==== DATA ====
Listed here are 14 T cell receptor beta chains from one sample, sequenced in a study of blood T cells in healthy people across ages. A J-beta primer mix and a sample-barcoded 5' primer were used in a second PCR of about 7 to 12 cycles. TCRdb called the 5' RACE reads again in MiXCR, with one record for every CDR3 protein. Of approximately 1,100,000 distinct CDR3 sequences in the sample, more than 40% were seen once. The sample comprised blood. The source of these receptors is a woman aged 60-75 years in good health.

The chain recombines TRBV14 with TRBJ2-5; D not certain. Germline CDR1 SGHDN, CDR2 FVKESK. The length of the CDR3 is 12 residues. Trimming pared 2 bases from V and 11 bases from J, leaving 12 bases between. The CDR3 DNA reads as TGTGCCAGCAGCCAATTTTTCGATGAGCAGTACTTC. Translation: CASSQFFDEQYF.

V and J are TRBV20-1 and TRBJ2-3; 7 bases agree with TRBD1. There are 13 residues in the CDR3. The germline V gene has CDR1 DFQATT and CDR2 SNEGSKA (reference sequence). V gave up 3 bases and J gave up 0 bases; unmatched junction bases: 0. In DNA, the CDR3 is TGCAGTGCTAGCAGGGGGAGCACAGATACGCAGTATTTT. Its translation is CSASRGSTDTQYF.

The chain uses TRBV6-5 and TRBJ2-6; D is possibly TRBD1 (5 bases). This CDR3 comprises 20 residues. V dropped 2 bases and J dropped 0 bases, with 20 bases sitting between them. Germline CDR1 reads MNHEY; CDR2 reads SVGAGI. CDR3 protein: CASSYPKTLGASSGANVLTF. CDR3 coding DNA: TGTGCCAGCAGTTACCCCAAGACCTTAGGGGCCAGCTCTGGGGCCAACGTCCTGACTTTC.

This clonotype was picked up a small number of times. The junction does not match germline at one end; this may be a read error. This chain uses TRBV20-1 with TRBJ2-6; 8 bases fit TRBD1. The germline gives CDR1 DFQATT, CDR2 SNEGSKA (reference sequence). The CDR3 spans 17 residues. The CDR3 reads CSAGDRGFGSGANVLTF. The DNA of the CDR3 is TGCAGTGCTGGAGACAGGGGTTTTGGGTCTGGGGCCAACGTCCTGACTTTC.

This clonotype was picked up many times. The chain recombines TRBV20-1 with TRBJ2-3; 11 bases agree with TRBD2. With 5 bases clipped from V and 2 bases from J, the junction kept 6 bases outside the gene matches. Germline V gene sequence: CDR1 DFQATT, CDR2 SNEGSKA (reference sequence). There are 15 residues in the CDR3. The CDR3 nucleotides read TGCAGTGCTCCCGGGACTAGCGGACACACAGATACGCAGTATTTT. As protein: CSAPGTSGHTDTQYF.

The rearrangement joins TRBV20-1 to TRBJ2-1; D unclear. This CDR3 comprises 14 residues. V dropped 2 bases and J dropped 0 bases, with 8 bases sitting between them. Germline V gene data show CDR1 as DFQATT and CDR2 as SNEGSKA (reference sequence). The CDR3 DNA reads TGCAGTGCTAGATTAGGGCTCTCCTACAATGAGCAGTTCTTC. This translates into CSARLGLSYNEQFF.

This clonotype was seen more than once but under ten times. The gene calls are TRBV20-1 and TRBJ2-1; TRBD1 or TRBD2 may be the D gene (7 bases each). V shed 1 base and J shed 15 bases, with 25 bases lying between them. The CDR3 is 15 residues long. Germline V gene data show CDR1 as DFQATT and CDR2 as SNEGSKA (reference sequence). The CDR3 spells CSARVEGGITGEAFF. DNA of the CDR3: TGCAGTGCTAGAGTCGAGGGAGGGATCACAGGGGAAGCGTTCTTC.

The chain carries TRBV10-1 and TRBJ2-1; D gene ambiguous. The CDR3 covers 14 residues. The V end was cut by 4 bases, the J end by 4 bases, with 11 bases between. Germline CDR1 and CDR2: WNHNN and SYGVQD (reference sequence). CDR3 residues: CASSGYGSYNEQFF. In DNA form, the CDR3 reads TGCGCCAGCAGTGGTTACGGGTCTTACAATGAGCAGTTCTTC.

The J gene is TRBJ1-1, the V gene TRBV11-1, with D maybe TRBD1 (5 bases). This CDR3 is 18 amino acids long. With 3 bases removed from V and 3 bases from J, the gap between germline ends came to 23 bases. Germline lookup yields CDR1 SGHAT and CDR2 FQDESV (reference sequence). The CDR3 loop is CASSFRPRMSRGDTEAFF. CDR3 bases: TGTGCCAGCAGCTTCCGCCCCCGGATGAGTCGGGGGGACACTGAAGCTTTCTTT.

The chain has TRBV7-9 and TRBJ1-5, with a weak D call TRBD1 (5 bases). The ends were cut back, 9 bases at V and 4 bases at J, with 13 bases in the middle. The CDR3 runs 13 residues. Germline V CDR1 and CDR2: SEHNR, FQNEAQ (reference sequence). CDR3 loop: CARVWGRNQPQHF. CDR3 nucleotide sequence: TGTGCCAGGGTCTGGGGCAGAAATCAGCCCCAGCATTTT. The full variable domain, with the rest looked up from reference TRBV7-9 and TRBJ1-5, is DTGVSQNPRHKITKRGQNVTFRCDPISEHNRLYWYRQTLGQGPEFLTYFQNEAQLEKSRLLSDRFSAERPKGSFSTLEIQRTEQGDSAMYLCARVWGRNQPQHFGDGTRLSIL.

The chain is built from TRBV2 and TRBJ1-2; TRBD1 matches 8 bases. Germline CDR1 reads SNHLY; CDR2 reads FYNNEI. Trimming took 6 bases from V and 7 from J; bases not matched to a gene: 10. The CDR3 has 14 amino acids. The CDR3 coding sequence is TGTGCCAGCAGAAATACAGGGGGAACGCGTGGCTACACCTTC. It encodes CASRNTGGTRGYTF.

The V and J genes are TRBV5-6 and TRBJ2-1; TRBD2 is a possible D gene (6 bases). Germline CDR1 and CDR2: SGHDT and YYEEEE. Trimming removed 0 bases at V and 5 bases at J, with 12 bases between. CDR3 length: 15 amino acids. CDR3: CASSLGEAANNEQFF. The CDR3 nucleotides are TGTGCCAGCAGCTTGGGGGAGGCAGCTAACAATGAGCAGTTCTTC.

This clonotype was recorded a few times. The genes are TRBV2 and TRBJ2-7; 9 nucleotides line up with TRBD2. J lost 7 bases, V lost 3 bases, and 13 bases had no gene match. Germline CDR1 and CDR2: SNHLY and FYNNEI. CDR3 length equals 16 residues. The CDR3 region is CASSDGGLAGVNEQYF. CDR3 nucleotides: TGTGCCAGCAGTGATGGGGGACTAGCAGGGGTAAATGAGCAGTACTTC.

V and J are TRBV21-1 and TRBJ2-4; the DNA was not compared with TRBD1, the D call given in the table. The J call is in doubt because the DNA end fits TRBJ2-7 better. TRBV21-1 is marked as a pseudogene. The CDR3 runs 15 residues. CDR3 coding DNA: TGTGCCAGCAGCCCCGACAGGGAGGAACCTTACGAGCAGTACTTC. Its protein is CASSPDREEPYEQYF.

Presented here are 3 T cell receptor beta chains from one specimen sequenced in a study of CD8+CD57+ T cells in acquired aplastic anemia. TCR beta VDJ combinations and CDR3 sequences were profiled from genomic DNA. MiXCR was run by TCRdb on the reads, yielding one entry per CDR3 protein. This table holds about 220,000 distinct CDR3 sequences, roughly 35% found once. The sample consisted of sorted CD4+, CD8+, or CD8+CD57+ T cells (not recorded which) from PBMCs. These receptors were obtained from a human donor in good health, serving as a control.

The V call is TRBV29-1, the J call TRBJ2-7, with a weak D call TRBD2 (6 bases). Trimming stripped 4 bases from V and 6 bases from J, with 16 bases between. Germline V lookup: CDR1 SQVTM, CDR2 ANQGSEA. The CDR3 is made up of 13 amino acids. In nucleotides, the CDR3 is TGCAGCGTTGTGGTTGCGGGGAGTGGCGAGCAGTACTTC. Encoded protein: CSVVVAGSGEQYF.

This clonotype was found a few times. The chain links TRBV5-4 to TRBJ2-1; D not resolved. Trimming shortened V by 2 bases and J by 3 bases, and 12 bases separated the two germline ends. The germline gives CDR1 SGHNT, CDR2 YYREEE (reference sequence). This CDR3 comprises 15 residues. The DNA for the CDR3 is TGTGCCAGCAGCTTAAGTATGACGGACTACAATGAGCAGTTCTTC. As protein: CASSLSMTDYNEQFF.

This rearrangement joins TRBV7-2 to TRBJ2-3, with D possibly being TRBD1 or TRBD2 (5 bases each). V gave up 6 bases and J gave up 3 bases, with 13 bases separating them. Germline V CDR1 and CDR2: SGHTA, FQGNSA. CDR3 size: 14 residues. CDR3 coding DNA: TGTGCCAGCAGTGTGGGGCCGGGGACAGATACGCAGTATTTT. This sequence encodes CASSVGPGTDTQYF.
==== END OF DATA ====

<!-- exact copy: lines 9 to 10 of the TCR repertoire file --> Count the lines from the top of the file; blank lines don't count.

The chain carries TRBV10-1 and TRBJ2-1; D gene ambiguous. The CDR3 covers 14 residues. The V end was cut by 4 bases, the J end by 4 bases, with 11 bases between. Germline CDR1 and CDR2: WNHNN and SYGVQD (reference sequence). CDR3 residues: CASSGYGSYNEQFF. In DNA form, the CDR3 reads TGCGCCAGCAGTGGTTACGGGTCTTACAATGAGCAGTTCTTC.

The J gene is TRBJ1-1, the V gene TRBV11-1, with D maybe TRBD1 (5 bases). This CDR3 is 18 amino acids long. With 3 bases removed from V and 3 bases from J, the gap between germline ends came to 23 bases. Germline lookup yields CDR1 SGHAT and CDR2 FQDESV (reference sequence). The CDR3 loop is CASSFRPRMSRGDTEAFF. CDR3 bases: TGTGCCAGCAGCTTCCGCCCCCGGATGAGTCGGGGGGACACTGAAGCTTTCTTT.